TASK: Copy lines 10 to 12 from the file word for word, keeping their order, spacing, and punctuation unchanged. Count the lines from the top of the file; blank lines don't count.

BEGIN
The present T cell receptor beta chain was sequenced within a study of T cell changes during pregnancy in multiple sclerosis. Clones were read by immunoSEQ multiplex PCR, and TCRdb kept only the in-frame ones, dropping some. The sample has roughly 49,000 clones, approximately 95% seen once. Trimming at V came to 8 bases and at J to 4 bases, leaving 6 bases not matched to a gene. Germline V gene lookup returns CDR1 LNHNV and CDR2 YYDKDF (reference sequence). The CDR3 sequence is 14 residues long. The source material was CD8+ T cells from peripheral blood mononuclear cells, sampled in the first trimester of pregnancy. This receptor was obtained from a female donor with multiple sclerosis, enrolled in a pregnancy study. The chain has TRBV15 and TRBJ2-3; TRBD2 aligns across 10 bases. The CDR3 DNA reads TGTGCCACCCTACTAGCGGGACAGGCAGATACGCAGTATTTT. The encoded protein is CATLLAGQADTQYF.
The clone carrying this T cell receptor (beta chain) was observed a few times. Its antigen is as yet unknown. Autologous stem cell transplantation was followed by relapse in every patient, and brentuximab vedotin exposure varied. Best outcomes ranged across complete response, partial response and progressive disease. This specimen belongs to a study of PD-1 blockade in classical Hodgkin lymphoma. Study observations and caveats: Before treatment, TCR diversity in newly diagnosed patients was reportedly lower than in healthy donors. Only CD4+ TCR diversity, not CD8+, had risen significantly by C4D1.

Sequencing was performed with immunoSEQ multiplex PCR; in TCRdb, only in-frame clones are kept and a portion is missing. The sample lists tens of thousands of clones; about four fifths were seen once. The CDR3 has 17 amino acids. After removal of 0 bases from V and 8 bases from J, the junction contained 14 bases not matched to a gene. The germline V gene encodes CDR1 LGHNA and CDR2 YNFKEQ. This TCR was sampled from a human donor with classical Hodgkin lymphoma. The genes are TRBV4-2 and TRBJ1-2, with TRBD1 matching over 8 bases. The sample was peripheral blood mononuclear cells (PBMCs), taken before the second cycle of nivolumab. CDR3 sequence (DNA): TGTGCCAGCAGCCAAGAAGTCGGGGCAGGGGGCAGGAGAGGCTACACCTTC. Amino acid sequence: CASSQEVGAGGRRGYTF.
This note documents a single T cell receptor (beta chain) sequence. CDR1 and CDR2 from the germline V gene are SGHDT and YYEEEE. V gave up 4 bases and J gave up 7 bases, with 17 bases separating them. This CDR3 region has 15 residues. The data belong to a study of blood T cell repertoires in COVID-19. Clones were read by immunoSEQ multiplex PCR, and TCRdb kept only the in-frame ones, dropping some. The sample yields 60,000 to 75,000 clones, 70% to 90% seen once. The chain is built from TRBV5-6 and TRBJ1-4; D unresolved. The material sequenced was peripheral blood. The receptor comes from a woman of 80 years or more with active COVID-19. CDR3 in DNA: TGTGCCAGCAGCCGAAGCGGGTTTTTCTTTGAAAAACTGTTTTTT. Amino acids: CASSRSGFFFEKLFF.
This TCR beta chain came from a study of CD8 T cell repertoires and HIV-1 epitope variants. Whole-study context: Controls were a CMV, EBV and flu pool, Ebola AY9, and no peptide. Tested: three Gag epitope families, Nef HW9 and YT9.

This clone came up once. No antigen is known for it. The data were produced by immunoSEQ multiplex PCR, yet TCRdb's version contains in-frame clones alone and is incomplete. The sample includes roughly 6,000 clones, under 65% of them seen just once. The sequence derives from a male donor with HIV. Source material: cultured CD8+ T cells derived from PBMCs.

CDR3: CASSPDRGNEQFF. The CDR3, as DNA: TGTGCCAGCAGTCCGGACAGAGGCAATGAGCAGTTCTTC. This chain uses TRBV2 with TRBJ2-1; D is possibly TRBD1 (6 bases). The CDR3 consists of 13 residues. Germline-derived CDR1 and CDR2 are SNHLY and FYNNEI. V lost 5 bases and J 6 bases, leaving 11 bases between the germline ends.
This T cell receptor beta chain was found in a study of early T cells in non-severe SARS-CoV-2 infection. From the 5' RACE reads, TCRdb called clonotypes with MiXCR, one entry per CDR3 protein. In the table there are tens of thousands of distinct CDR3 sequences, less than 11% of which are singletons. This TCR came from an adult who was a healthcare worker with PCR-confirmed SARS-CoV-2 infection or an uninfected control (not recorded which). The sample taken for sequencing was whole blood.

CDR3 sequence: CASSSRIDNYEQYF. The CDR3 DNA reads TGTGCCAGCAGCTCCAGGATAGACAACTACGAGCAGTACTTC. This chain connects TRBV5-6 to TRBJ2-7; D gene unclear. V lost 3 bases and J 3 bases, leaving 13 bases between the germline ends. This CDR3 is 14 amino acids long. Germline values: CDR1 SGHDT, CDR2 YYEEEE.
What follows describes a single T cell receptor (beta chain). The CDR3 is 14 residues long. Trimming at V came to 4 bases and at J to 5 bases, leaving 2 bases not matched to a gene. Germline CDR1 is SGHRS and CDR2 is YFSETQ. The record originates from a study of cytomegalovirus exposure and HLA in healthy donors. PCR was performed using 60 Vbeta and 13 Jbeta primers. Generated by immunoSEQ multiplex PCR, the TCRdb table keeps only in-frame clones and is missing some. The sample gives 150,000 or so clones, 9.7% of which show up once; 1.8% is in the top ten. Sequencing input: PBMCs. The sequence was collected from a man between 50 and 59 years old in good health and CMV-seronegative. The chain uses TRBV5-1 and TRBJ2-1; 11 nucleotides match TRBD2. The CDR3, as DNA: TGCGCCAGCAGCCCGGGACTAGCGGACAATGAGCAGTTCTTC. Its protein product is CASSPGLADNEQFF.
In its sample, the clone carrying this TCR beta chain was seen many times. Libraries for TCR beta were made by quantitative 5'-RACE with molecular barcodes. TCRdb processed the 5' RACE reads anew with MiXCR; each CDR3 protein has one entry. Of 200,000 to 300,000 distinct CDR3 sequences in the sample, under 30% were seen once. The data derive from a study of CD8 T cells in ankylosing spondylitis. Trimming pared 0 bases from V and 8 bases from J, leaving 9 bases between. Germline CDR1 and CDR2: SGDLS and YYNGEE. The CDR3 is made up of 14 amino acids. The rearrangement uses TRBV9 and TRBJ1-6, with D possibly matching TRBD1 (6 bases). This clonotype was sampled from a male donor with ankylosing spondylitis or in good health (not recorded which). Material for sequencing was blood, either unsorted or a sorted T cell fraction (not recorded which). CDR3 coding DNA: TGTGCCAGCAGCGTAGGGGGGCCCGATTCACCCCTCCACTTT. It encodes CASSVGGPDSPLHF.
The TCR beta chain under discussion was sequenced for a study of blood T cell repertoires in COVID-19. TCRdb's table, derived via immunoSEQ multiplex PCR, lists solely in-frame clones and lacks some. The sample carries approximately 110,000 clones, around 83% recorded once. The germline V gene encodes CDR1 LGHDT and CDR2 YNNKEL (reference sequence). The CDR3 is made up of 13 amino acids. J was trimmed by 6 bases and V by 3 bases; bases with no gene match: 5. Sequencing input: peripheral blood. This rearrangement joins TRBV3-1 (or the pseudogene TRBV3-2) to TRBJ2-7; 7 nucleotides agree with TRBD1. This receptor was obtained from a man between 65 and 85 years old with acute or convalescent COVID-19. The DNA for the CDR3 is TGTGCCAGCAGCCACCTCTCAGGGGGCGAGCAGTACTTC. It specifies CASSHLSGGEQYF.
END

What follows describes a single T cell receptor (beta chain). The CDR3 is 14 residues long. Trimming at V came to 4 bases and at J to 5 bases, leaving 2 bases not matched to a gene. Germline CDR1 is SGHRS and CDR2 is YFSETQ. The record originates from a study of cytomegalovirus exposure and HLA in healthy donors. PCR was performed using 60 Vbeta and 13 Jbeta primers. Generated by immunoSEQ multiplex PCR, the TCRdb table keeps only in-frame clones and is missing some. The sample gives 150,000 or so clones, 9.7% of which show up once; 1.8% is in the top ten. Sequencing input: PBMCs. The sequence was collected from a man between 50 and 59 years old in good health and CMV-seronegative. The chain uses TRBV5-1 and TRBJ2-1; 11 nucleotides match TRBD2. The CDR3, as DNA: TGCGCCAGCAGCCCGGGACTAGCGGACAATGAGCAGTTCTTC. Its protein product is CASSPGLADNEQFF.
In its sample, the clone carrying this TCR beta chain was seen many times. Libraries for TCR beta were made by quantitative 5'-RACE with molecular barcodes. TCRdb processed the 5' RACE reads anew with MiXCR; each CDR3 protein has one entry. Of 200,000 to 300,000 distinct CDR3 sequences in the sample, under 30% were seen once. The data derive from a study of CD8 T cells in ankylosing spondylitis. Trimming pared 0 bases from V and 8 bases from J, leaving 9 bases between. Germline CDR1 and CDR2: SGDLS and YYNGEE. The CDR3 is made up of 14 amino acids. The rearrangement uses TRBV9 and TRBJ1-6, with D possibly matching TRBD1 (6 bases). This clonotype was sampled from a male donor with ankylosing spondylitis or in good health (not recorded which). Material for sequencing was blood, either unsorted or a sorted T cell fraction (not recorded which). CDR3 coding DNA: TGTGCCAGCAGCGTAGGGGGGCCCGATTCACCCCTCCACTTT. It encodes CASSVGGPDSPLHF.
The TCR beta chain under discussion was sequenced for a study of blood T cell repertoires in COVID-19. TCRdb's table, derived via immunoSEQ multiplex PCR, lists solely in-frame clones and lacks some. The sample carries approximately 110,000 clones, around 83% recorded once. The germline V gene encodes CDR1 LGHDT and CDR2 YNNKEL (reference sequence). The CDR3 is made up of 13 amino acids. J was trimmed by 6 bases and V by 3 bases; bases with no gene match: 5. Sequencing input: peripheral blood. This rearrangement joins TRBV3-1 (or the pseudogene TRBV3-2) to TRBJ2-7; 7 nucleotides agree with TRBD1. This receptor was obtained from a man between 65 and 85 years old with acute or convalescent COVID-19. The DNA for the CDR3 is TGTGCCAGCAGCCACCTCTCAGGGGGCGAGCAGTACTTC. It specifies CASSHLSGGEQYF.